By Tom Fitton
President Judicial Watch
The Clintons and their enablers almost always blame others when Bill and Hillary Clinton are caught in legal and ethical misdeeds.Here are some of my thoughts on the latest iteration of the blame game in a piece I wrote for FoxNews.com:
There’s a new book out by Hillary Clinton’s former communications director, Jennifer Palmieri, suggesting that sexism by American voters – not Clinton’s email scandal – was the key factor responsible for Clinton’s loss to Donald Trump in the 2016 presidential election.
Palmieri writes in her book – titled “Dear Madam President” – that Clinton couldn’t get out of the email “box” because American voters couldn’t get past their “unease” about a woman seeking power.
In fact, Palmieri goes on to suggest that the Clinton email issue was both trivial and irrelevant – notwithstanding the fact that a Reuters poll just six weeks before the election showed a significant 46 percent of Americans were “very concerned” about that very issue.
In her book, subtitled “An Open Letter To The Women Who Will Run the World,” Palmieri writes: “One thing our campaign was never able to move beyond was the vexing issue of Hillary’s emails … I think it was the unease people felt about Hillary’s motivation as a woman seeking power that made it impossible for us to very fully put this matter to bed. I have weathered a lot of political crises, but never encountered one quite like this. It was a box we could never get out of.”
Given Clinton’s recent comments that Trump voters were backwards and women voters were manipulated by men, it is no surprise to see a Clinton adviser attacking American voters rather than suggesting that voters fairly evaluated Clinton based upon her conduct.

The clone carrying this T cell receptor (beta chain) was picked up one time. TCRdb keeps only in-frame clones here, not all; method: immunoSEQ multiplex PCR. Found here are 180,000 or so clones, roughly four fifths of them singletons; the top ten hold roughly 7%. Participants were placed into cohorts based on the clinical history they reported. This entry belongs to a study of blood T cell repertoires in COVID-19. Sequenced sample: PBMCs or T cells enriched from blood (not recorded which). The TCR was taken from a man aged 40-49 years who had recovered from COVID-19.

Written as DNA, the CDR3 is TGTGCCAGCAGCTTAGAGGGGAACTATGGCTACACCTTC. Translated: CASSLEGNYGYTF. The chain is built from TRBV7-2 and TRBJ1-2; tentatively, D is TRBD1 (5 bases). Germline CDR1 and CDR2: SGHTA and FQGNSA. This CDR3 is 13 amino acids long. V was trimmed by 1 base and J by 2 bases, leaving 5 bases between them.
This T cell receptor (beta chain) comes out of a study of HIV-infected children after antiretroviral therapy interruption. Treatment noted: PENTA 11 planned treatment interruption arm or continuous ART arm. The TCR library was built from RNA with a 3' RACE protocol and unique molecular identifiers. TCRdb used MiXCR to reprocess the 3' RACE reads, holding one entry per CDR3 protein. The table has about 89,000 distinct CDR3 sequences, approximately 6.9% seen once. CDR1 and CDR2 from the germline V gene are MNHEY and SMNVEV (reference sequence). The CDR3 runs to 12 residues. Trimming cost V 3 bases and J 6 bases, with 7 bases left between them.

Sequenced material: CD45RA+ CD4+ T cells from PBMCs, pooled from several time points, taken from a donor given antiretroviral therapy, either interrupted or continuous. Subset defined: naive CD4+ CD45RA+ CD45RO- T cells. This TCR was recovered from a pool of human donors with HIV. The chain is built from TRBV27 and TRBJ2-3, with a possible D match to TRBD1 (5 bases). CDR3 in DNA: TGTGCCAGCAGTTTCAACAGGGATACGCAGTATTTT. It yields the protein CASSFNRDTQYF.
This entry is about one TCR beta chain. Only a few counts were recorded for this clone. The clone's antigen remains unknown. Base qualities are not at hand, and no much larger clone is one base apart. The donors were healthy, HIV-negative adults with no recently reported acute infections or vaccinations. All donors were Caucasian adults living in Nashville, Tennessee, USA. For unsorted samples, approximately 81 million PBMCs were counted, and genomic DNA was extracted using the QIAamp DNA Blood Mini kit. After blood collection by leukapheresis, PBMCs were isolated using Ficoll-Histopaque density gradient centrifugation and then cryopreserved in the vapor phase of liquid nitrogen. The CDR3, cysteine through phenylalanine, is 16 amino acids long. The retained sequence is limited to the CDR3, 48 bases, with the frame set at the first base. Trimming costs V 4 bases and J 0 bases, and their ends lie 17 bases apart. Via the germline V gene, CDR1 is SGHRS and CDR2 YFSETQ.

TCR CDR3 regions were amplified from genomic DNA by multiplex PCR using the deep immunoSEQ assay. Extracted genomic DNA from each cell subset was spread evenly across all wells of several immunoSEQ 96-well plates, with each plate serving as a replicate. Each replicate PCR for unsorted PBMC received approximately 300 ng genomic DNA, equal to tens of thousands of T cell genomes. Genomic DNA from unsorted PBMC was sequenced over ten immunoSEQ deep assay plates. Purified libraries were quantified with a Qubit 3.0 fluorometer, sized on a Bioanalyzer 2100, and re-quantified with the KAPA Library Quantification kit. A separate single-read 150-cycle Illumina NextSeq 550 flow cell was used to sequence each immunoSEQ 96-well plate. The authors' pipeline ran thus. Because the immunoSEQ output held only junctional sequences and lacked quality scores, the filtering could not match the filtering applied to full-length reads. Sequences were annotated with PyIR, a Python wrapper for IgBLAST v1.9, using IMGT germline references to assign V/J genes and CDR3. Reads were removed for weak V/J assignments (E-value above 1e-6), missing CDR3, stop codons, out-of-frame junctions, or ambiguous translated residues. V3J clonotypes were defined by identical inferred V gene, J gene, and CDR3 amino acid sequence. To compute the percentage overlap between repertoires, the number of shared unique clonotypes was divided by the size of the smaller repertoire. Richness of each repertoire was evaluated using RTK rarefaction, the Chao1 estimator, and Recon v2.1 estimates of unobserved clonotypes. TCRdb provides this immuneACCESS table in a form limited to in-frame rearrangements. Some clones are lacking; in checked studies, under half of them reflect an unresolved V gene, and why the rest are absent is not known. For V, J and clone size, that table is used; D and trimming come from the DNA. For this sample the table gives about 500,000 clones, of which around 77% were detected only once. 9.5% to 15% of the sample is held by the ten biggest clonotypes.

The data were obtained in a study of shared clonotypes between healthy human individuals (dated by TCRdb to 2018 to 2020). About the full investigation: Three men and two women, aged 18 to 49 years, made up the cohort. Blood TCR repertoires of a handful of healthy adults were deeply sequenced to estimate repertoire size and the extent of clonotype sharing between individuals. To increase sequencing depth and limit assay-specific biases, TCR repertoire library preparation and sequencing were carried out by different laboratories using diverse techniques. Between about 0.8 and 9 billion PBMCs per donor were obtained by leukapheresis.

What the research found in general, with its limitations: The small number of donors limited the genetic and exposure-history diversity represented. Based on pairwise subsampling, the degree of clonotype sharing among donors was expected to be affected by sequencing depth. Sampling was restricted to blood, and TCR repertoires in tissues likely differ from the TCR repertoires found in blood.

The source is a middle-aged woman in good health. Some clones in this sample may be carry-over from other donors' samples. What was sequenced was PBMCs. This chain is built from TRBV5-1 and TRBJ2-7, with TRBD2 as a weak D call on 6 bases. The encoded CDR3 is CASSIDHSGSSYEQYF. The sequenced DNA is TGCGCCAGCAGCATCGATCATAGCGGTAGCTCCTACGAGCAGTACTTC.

Clinton’s problem was that many Americans didn’t trust her because she was caught telling untruths – repeatedly – about her email system. She first told us it was simply a matter of convenience to use her unsecure, non-government email system. That wasn’t true.
Clinton next told us there was no classified information on the email system. That wasn’t true.
Then the Democratic presidential candidate told us she turned over all the government emails that she had. That absolutely was not true.
And the kicker was Clinton’s attempted deletion of over half the emails she supposedly took with her when she left the State Department – 33,000 in total.
On top of that, there is the pay-to-play scandal that Judicial Watch uncovered in August of 2016 that raised further legal issues about Clinton’s conduct as secretary of state.
Palmieri’s suggestion that sexism made it impossible for Clinton to explain her way out of the email scandal insults all voters. The real concern – among male and female voters alike – was about putting someone into high office who had such utter contempt for the rule of law.
Recall that Barack Obama defeated Hillary Clinton for the Democratic presidential nomination back in 2008 thanks in part to his argument that Bill and Hillary Clinton’s record of corruption would be an albatross during the general election.
Just a few months ago, we disclosed the classified emails from the Clinton email server found on the laptop of Clinton aide Huma Abedin’s scandal-ridden husband, disgraced former U.S. Rep. Anthony Weiner, D-N.Y. It was one more instance of misconduct in a serial violation of national security laws that would have gotten anyone else arrested.
This “trivial and irrelevant” email scandal resulted in a FBI investigation into whether Clinton was in violation of criminal laws concerning the handling of classified information. She escaped prosecution because of the political intervention of the Obama White House, FBI and Justice Department leadership.
Palmieri’s book shows that Clinton wasn’t the only person on her campaign oblivious to the way people perceived her misconduct. While Palmieri does a poor job of explaining the Clinton email scandal, she does a good job of showing how Clinton’s aides enabled her misbehavior.
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